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Philos Trans R Soc Lond B Biol Sci. 2010 Nov 27;365(1558):3667-79. doi: 10.1098/rstb.2010.0269.

The origins of modern biodiversity on land.

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  • 1Department of Earth Sciences, University of Bristol, Bristol BS8 1RJ, UK. mike.benton@bristol.ac.uk

Abstract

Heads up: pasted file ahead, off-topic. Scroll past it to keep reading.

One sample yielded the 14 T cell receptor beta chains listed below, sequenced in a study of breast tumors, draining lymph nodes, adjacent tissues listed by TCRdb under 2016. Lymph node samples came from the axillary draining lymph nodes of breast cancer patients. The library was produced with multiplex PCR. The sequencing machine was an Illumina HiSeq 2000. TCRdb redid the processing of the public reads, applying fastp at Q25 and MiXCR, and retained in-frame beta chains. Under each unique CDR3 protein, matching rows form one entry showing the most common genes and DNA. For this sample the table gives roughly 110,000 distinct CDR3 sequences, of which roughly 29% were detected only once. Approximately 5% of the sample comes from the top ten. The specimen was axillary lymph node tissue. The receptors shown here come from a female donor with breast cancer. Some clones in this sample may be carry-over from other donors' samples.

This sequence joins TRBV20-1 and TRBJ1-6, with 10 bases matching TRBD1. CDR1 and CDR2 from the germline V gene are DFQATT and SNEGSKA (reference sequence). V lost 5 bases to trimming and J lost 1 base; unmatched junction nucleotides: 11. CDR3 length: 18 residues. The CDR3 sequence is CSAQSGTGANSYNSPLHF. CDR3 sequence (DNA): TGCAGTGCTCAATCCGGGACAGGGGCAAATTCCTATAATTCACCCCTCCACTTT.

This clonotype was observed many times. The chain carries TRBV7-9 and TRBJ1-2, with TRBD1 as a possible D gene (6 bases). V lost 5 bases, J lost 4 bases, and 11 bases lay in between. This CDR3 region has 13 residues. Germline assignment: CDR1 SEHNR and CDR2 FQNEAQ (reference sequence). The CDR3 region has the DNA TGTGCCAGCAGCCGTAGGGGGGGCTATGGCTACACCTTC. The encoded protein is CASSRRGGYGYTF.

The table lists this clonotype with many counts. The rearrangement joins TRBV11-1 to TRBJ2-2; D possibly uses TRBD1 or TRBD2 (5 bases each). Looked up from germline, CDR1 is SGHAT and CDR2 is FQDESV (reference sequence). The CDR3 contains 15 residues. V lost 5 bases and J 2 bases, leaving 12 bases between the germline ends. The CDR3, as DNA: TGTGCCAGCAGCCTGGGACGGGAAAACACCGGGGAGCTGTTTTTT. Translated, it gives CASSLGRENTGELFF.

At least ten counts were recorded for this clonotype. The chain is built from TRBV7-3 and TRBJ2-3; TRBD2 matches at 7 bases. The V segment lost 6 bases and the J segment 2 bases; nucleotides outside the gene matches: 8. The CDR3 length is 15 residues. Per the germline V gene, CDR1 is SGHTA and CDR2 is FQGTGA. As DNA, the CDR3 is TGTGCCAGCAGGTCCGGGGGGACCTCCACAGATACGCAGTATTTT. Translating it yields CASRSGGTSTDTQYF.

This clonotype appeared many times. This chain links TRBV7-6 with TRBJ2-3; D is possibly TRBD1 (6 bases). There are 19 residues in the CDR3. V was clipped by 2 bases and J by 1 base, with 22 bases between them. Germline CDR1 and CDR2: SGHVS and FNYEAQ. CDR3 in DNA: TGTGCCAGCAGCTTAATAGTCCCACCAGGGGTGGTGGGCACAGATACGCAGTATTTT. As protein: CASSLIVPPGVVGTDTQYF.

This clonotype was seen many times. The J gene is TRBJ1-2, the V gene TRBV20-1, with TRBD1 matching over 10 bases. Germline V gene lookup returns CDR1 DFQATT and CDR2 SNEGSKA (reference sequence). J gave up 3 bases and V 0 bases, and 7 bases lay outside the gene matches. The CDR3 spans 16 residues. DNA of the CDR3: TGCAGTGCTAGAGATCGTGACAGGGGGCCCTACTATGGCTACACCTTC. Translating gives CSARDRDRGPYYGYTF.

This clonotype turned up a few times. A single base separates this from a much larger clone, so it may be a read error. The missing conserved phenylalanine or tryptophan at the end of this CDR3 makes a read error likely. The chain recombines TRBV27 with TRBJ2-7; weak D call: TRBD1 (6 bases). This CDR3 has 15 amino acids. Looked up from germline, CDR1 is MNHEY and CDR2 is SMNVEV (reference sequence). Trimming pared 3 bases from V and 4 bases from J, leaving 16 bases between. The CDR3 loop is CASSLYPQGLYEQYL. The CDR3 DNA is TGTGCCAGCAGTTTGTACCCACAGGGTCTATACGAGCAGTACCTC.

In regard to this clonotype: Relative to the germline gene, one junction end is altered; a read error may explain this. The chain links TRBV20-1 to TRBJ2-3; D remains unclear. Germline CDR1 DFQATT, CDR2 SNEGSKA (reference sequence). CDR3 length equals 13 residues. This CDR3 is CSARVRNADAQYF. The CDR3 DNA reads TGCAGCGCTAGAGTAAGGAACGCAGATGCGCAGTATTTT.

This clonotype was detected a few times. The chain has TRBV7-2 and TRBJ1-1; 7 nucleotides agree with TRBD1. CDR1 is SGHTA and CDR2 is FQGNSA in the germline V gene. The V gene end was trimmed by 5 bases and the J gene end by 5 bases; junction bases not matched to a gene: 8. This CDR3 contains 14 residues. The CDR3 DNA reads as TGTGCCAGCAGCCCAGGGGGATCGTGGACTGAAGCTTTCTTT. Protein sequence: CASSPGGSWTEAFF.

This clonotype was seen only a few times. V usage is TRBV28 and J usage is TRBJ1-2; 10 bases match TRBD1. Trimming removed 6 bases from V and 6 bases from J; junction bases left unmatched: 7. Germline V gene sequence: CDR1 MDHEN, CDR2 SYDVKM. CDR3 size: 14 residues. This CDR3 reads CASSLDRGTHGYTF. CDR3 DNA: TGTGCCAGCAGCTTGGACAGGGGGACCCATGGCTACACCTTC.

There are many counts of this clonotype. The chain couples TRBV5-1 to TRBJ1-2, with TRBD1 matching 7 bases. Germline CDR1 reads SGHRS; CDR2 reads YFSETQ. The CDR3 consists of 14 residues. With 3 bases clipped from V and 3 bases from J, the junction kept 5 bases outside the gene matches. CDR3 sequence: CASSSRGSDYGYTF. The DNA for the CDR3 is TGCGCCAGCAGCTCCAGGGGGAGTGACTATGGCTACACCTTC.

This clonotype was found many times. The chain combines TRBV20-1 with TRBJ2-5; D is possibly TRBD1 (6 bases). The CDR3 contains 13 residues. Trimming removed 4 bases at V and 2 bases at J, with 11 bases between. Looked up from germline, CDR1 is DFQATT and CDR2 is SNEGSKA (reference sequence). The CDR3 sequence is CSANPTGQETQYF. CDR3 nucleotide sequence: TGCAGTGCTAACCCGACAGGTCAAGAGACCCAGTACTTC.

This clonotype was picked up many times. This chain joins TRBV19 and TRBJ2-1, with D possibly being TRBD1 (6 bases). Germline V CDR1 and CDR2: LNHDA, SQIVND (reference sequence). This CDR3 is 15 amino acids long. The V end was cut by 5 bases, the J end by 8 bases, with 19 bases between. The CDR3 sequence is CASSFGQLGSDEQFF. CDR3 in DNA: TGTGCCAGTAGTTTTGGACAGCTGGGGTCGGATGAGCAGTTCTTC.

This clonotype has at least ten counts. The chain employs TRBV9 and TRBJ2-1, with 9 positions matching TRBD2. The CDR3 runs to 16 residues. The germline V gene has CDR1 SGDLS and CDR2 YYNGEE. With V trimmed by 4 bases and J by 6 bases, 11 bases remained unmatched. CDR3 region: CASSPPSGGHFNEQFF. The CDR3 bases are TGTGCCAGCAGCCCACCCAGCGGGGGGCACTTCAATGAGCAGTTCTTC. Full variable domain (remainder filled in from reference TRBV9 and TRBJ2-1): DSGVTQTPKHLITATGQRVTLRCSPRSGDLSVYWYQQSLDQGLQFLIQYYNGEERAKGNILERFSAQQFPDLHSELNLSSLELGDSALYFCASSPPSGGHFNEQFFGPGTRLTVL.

Comparative studies of large phylogenies of living and extinct groups have shown that most biodiversity arises from a small number of highly species-rich clades. To understand biodiversity, it is important to examine the history of these clades on geological time scales. This is part of a distinct 'phylogenetic expansion' view of macroevolution, and contrasts with the alternative, non-phylogenetic 'equilibrium' approach to the history of biodiversity. The latter viewpoint focuses on density-dependent models in which all life is described by a single global-scale model, and a case is made here that this approach may be less successful at representing the shape of the evolution of life than the phylogenetic expansion approach. The terrestrial fossil record is patchy, but is adequate for coarse-scale studies of groups such as vertebrates that possess fossilizable hard parts. New methods in phylogenetic analysis, morphometrics and the study of exceptional biotas allow new approaches. Models for diversity regulation through time range from the entirely biotic to the entirely physical, with many intermediates. Tetrapod diversity has risen as a result of the expansion of ecospace, rather than niche subdivision or regional-scale endemicity resulting from continental break-up. Tetrapod communities on land have been remarkably stable and have changed only when there was a revolution in floras (such as the demise of the Carboniferous coal forests, or the Cretaceous radiation of angiosperms) or following particularly severe mass extinction events, such as that at the end of the Permian.

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